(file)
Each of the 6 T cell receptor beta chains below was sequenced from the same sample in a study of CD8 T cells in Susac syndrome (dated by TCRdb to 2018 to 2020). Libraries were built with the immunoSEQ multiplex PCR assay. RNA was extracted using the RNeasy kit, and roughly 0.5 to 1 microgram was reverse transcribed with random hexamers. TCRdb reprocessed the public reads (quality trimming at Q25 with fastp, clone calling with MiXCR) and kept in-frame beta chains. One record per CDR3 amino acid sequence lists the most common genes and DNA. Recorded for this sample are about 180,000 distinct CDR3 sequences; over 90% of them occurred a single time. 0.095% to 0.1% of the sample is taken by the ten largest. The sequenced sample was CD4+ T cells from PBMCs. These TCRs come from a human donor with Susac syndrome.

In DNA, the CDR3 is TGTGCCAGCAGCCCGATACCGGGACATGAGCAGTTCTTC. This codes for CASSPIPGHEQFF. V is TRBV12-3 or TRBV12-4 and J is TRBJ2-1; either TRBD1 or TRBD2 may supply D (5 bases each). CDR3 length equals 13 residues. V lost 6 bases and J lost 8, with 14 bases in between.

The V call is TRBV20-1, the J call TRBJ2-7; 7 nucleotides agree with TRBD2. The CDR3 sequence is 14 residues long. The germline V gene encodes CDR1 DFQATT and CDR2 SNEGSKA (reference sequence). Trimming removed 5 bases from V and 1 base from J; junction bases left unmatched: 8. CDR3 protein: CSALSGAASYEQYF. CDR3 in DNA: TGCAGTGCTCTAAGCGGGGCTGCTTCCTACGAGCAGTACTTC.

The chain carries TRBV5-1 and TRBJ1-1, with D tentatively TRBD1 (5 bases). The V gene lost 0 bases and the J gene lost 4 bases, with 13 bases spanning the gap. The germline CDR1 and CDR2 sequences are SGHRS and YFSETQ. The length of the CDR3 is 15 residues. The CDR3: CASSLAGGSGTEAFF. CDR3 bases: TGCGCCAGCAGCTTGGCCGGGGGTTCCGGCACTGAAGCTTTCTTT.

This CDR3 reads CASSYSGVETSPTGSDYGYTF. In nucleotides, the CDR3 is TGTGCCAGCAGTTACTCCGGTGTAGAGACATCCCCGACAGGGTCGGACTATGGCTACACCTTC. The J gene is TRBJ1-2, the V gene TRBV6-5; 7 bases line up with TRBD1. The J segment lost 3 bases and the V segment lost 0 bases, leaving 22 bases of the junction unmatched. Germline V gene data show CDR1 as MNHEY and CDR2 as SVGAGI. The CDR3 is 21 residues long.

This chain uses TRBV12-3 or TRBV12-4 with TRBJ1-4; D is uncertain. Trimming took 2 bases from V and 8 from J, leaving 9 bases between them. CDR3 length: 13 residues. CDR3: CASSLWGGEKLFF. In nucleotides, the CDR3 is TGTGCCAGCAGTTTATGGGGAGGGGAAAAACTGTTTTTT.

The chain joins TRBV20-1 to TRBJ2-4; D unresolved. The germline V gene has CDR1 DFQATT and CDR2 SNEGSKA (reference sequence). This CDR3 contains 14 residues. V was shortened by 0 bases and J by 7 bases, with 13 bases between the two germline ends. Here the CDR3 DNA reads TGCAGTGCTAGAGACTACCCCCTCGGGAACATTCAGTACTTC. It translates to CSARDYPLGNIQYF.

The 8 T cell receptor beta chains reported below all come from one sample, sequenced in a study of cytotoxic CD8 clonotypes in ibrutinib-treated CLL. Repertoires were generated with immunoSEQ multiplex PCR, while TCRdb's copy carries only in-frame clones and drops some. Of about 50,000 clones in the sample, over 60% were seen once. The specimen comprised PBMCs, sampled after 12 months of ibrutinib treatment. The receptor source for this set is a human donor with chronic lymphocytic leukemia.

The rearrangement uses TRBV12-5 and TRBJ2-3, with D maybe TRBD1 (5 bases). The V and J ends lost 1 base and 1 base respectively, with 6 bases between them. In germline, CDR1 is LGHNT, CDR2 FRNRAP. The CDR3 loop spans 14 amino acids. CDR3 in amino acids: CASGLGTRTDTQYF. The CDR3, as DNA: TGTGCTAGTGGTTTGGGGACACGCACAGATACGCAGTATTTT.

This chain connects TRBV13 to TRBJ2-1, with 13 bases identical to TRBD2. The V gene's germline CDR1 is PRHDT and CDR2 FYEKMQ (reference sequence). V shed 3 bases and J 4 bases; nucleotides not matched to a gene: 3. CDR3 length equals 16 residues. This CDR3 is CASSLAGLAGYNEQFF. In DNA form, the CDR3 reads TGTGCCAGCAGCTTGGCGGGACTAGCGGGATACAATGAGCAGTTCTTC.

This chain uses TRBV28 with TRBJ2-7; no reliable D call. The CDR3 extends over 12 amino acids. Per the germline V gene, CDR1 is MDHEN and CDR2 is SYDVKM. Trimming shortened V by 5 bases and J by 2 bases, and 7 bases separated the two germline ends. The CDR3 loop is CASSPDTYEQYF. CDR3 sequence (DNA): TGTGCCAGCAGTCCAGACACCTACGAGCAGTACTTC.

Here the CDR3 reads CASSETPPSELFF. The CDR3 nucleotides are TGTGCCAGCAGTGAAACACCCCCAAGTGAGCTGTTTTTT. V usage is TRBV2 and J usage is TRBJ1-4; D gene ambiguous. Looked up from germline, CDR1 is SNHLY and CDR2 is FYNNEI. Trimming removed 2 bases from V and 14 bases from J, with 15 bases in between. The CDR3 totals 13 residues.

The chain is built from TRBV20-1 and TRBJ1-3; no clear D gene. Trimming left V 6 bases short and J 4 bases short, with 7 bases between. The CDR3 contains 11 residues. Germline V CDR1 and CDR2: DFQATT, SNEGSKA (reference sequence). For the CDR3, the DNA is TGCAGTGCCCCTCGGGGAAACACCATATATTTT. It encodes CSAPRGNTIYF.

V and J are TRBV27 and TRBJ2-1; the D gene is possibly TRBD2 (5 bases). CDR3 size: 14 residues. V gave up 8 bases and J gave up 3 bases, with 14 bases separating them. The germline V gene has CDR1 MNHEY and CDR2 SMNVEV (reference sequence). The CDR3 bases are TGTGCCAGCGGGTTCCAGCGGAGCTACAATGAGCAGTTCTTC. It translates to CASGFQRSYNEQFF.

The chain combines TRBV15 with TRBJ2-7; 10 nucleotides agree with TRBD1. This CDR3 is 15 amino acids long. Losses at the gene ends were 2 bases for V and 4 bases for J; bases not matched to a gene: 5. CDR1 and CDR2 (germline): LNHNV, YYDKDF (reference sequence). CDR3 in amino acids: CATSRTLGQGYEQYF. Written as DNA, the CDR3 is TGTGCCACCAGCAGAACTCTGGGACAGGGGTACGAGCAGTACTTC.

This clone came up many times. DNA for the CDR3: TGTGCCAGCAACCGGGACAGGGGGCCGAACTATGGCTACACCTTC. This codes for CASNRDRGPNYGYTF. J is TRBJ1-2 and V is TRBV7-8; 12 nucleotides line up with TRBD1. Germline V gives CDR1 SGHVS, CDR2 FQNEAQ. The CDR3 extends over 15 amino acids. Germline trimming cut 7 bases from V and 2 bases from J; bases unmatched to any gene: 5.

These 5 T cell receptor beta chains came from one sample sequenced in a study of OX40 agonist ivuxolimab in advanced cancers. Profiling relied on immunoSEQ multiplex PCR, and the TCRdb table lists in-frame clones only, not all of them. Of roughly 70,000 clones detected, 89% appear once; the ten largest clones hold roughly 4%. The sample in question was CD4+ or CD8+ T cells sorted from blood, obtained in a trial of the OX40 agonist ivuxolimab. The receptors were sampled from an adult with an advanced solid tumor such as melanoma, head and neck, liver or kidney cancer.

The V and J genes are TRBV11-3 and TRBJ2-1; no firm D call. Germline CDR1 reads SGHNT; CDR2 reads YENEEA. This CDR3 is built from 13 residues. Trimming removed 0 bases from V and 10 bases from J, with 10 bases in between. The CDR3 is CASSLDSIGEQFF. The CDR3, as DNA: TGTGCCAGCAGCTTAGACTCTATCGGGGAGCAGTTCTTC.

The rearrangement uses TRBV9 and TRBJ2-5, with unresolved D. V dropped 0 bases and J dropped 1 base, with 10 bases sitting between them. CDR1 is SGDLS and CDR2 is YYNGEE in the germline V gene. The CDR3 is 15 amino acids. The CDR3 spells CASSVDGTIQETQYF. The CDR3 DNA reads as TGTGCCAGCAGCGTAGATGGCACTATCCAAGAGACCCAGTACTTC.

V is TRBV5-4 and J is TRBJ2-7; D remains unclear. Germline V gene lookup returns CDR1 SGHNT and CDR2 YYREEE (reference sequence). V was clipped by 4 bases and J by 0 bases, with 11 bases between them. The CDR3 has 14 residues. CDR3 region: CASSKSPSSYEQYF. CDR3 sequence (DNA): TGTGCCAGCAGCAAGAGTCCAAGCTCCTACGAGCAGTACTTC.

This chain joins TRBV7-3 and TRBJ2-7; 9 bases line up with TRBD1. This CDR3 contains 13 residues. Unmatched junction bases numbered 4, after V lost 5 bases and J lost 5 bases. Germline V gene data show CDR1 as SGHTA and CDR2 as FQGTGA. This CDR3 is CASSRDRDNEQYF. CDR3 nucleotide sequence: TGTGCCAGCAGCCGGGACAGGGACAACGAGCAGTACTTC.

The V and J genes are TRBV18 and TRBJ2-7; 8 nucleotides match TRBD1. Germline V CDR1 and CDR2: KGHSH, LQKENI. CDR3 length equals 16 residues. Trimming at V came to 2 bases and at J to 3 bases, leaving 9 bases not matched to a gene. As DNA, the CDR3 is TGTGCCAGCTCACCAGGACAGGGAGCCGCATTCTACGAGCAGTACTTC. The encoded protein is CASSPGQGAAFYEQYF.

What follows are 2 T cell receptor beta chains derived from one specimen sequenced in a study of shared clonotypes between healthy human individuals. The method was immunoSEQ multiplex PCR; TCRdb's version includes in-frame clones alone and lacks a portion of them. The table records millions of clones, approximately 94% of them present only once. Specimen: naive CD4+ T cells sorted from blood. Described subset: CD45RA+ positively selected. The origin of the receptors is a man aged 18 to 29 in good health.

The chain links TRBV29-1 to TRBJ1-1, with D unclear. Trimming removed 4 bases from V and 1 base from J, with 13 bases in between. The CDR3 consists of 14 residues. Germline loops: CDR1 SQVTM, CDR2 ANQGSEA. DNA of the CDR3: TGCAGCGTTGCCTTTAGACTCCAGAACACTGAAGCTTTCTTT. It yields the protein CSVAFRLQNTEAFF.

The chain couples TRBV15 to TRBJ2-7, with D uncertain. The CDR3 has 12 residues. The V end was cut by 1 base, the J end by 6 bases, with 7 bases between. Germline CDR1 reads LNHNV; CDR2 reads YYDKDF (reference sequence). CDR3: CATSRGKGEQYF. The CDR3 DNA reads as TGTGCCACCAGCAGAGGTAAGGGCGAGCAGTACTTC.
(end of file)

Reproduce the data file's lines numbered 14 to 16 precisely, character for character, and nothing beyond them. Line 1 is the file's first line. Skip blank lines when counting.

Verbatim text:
V and J are TRBV27 and TRBJ2-1; the D gene is possibly TRBD2 (5 bases). CDR3 size: 14 residues. V gave up 8 bases and J gave up 3 bases, with 14 bases separating them. The germline V gene has CDR1 MNHEY and CDR2 SMNVEV (reference sequence). The CDR3 bases are TGTGCCAGCGGGTTCCAGCGGAGCTACAATGAGCAGTTCTTC. It translates to CASGFQRSYNEQFF.

The chain combines TRBV15 with TRBJ2-7; 10 nucleotides agree with TRBD1. This CDR3 is 15 amino acids long. Losses at the gene ends were 2 bases for V and 4 bases for J; bases not matched to a gene: 5. CDR1 and CDR2 (germline): LNHNV, YYDKDF (reference sequence). CDR3 in amino acids: CATSRTLGQGYEQYF. Written as DNA, the CDR3 is TGTGCCACCAGCAGAACTCTGGGACAGGGGTACGAGCAGTACTTC.

This clone came up many times. DNA for the CDR3: TGTGCCAGCAACCGGGACAGGGGGCCGAACTATGGCTACACCTTC. This codes for CASNRDRGPNYGYTF. J is TRBJ1-2 and V is TRBV7-8; 12 nucleotides line up with TRBD1. Germline V gives CDR1 SGHVS, CDR2 FQNEAQ. The CDR3 extends over 15 amino acids. Germline trimming cut 7 bases from V and 2 bases from J; bases unmatched to any gene: 5.